Bone is a dynamic biological tissue consisting of metabolically active cells. The cell component of bone consists of the precursor cells (progenitors), osteoblasts, osteoclasts, osteocytes and bone marrow hematopoietic elements. Osteoblasts are metabolically active mature bone-forming cells. They secrete osteoid, non-mineralized organic corpuscle that in turn undergoes mineralization process. Osteocytes are mature osteoblasts trapped within the bone matrix. Every osteocyte extends network of cytoplasmic tubules to the blood vessels and other cells. These cells are involved in the control of extracellular calcium. Osteoclasts are large multinucleated cells that degrade bone. Beside cells, bone is also composed of organic and inorganic elements. Approximately 20% of the weight of bone is water until the weight of dry inorganic bone makes calcium phosphate (65–70%) and the organic matrix of fibrous proteins and collagen (30–35%). Bone formation models in vitro are based on the fact that cell differentiation and function can be modelled according to factors that are important for embryonic development. Stem cells represent the building blocks of our bodies, functioning as the natural units of embryonic generation during development and adult regeneration following tissue damage. Stem cells are undifferentiated cells that can, under certain influence, differentiate into specialized cells and tissues. During development, the potency of stem cells decreases from totipotent stem cells (morula stage), capable of differentiating into all embryonic and extra embryonic tissues, to pluripotent stem cells (PSCs) (blastocyst stage), forming all embryonic tissues, and to multi- or unipotent adult stem cells (ASCs), forming tissues within their germ layer or tissue compartment . Here, we discuss clinically relevant multipotent ASCs found in various adult tissues. Adult stem cells, also called somatic stem cells, in adult organism act as repair system for the body, replenishing adult tissues, prompt tissue homeostasis throughout life and ensure tissue regeneration following damage and they have great potential in regenerative medicine. Mesenchymal stem cells replenish connective tissues including bone. Therefore, they are the first choice among ASCs for regeneration of bone tissue.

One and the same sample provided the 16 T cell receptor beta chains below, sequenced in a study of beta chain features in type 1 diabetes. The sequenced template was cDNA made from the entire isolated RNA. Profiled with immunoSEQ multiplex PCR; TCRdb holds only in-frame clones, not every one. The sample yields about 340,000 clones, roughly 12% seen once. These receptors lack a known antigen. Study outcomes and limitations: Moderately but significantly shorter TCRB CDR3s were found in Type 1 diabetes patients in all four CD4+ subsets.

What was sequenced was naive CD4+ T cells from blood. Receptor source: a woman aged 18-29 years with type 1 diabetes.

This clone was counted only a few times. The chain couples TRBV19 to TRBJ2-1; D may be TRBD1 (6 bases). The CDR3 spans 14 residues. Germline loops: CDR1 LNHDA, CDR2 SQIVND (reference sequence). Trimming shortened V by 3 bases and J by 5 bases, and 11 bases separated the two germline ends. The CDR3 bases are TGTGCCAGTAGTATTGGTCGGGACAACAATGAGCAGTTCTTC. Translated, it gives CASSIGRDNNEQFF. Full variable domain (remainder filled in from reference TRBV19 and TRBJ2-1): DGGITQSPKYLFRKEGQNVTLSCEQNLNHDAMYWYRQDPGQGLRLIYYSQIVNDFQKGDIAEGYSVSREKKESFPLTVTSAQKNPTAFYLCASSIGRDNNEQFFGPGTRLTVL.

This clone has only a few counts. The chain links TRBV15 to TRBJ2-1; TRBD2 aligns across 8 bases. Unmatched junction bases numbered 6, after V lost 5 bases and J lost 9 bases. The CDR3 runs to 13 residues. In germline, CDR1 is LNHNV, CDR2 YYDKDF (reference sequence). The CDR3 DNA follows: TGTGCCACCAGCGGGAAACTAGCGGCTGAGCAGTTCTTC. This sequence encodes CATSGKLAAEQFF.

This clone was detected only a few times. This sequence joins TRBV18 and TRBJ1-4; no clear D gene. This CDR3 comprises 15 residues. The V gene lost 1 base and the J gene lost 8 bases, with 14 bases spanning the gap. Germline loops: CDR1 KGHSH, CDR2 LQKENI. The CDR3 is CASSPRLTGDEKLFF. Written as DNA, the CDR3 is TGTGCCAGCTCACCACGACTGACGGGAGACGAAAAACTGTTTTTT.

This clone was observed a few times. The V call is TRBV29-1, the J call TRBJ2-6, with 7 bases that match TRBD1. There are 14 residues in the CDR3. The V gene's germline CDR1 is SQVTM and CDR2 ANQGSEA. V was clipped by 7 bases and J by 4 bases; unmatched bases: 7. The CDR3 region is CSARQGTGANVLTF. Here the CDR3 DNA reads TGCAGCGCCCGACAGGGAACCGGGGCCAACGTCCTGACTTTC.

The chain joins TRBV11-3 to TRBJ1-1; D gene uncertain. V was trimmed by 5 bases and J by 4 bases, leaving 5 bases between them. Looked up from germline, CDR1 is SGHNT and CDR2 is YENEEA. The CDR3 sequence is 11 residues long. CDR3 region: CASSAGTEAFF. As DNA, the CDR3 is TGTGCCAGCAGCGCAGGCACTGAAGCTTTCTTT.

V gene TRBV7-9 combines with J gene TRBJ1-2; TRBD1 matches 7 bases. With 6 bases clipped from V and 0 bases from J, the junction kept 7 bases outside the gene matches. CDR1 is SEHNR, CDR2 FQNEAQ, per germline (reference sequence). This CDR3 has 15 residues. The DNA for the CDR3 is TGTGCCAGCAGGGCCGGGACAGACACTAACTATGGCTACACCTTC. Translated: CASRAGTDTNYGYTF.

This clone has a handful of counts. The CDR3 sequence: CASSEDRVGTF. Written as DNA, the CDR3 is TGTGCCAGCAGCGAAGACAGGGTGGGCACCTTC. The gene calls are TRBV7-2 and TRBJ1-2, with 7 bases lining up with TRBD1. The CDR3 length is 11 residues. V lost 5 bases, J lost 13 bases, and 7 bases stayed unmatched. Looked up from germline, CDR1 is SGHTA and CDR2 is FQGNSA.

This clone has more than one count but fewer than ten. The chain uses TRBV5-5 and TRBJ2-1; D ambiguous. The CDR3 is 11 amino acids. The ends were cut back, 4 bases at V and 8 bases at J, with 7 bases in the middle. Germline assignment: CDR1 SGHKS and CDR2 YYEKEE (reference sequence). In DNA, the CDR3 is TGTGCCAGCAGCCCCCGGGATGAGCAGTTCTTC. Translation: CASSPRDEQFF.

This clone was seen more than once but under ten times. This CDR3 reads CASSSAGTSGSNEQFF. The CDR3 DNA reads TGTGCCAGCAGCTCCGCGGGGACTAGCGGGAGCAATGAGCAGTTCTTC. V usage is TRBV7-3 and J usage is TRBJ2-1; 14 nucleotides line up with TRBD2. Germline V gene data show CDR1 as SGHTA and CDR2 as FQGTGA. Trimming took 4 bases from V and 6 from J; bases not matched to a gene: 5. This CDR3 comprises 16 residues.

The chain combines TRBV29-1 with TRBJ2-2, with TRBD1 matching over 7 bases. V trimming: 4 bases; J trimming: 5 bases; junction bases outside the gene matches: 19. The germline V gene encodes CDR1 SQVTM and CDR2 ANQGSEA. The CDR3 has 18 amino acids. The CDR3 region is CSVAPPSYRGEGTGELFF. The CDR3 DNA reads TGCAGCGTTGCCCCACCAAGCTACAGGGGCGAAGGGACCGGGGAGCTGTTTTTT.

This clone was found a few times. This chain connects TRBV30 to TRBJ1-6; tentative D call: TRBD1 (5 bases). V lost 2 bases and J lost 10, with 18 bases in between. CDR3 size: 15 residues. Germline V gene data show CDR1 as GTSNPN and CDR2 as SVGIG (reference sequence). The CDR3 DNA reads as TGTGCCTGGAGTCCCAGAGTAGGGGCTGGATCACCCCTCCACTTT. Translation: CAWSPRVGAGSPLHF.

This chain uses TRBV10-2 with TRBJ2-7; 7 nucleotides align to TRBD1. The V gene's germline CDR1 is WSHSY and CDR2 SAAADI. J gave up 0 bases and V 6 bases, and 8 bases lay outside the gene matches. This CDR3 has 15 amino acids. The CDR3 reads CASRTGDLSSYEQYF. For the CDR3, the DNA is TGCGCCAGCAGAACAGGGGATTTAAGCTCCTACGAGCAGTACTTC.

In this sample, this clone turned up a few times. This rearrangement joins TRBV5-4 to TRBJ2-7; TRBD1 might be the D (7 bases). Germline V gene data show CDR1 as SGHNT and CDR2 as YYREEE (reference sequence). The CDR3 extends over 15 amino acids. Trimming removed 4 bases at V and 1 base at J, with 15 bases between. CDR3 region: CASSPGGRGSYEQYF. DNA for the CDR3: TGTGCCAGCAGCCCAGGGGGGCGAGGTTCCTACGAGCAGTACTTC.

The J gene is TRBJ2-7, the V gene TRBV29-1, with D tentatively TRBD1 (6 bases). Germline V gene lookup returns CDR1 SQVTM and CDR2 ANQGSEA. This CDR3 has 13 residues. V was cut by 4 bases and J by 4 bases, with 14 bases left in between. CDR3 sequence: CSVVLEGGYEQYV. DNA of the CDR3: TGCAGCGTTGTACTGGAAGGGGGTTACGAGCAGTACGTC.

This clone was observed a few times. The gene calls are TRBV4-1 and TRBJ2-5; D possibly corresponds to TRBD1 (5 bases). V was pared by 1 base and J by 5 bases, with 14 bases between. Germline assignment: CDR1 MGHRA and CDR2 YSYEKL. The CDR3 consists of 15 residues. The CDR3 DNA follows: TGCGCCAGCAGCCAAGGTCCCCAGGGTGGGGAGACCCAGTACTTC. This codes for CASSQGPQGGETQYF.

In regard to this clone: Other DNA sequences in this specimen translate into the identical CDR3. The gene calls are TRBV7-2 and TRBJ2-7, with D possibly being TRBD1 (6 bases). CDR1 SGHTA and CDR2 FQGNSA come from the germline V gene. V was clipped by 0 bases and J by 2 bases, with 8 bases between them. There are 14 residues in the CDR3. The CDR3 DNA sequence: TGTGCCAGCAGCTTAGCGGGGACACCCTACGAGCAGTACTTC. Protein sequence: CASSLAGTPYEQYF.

2. Cells in bone engineering
2.1. MSCs as the best choice